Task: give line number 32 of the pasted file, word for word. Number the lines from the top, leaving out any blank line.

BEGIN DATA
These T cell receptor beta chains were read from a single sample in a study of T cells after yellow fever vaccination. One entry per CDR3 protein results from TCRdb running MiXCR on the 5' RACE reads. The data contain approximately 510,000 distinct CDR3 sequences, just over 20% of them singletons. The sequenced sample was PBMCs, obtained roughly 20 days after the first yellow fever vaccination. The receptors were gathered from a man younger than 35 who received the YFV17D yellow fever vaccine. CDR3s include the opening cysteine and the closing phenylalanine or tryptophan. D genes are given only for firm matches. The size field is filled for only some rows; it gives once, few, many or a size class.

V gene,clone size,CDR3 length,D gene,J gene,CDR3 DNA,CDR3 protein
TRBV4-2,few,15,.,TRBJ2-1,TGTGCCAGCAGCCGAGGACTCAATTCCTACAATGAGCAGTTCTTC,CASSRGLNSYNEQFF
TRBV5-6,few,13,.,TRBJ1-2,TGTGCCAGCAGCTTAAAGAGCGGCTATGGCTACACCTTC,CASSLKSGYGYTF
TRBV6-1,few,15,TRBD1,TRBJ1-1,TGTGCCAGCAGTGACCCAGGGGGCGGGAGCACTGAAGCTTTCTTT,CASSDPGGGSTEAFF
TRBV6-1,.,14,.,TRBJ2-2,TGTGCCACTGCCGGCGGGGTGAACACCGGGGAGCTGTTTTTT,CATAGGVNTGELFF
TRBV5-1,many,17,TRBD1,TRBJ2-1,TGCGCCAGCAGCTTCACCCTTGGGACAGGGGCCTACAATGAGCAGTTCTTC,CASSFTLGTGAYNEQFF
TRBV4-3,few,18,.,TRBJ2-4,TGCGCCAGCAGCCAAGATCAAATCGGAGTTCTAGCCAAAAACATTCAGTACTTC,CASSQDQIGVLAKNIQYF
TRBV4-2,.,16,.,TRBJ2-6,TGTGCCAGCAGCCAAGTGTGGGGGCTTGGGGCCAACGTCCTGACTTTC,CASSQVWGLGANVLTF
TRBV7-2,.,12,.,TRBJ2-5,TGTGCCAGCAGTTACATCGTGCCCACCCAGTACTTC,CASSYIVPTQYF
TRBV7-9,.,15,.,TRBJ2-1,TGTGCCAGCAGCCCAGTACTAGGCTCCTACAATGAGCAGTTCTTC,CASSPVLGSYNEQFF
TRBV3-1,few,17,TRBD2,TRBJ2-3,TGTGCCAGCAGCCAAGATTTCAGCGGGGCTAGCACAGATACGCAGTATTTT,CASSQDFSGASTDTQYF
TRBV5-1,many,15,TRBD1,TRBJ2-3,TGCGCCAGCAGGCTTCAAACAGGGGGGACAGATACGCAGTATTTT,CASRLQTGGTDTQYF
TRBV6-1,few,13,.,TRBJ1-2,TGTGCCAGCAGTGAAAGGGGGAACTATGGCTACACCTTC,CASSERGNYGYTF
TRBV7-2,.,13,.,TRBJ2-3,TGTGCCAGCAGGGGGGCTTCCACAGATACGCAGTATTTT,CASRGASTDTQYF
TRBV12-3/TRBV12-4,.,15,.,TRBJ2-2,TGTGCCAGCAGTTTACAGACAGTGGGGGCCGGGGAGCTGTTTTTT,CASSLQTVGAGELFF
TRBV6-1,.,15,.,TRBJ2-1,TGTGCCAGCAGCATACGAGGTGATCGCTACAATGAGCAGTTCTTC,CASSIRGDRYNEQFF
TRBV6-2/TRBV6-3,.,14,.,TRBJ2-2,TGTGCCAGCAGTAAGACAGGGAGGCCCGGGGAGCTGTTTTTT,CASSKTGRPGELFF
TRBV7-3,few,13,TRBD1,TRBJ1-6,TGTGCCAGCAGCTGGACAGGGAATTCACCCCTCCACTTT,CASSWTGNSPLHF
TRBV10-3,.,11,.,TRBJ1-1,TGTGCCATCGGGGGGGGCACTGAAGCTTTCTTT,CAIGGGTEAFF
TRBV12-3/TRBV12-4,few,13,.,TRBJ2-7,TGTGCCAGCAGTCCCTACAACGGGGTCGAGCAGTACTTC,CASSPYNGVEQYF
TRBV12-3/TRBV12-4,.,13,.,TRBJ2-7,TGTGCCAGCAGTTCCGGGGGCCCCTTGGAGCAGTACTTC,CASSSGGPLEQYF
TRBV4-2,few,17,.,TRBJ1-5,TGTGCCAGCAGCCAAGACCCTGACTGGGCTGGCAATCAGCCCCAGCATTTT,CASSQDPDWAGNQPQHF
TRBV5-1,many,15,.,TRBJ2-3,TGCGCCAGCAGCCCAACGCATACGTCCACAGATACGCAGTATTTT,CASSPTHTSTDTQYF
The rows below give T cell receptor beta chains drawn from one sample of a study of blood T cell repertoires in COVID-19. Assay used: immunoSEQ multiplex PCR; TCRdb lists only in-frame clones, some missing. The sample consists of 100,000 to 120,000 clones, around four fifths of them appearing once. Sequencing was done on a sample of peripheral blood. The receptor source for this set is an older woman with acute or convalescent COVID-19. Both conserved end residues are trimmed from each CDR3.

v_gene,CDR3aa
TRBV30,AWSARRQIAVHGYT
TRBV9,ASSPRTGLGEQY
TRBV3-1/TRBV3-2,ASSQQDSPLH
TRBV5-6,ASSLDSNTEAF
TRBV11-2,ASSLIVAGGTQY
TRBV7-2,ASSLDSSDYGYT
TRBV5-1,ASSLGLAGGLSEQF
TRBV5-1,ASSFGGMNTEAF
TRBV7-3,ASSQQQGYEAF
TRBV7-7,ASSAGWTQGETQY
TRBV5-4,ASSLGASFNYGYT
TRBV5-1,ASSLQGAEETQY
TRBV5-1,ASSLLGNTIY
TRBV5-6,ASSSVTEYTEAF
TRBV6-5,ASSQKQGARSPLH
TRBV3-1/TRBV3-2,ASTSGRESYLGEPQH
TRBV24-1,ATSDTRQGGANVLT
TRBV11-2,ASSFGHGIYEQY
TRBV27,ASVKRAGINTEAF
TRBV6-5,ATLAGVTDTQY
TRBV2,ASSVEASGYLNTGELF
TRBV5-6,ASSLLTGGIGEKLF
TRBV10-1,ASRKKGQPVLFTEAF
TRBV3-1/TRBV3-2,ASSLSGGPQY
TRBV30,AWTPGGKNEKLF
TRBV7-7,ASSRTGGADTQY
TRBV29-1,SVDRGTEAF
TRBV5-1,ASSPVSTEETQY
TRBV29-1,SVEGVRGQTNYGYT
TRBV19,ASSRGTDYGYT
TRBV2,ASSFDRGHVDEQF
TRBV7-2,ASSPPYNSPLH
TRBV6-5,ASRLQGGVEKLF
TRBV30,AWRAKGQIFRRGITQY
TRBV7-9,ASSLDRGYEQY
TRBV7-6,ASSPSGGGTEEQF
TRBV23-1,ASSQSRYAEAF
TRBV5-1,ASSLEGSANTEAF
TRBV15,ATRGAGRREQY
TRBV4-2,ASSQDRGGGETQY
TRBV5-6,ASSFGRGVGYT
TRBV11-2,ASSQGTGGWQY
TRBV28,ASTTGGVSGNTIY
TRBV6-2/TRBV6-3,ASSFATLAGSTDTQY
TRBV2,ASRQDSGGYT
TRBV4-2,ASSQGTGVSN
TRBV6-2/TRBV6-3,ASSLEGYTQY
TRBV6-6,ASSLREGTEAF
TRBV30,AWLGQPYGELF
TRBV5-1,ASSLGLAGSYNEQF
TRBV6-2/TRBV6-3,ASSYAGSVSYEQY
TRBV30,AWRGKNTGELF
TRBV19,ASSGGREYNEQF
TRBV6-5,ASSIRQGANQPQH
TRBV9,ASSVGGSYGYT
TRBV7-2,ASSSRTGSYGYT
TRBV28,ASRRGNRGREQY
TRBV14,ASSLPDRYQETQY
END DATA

TRBV7-2,ASSLDSSDYGYT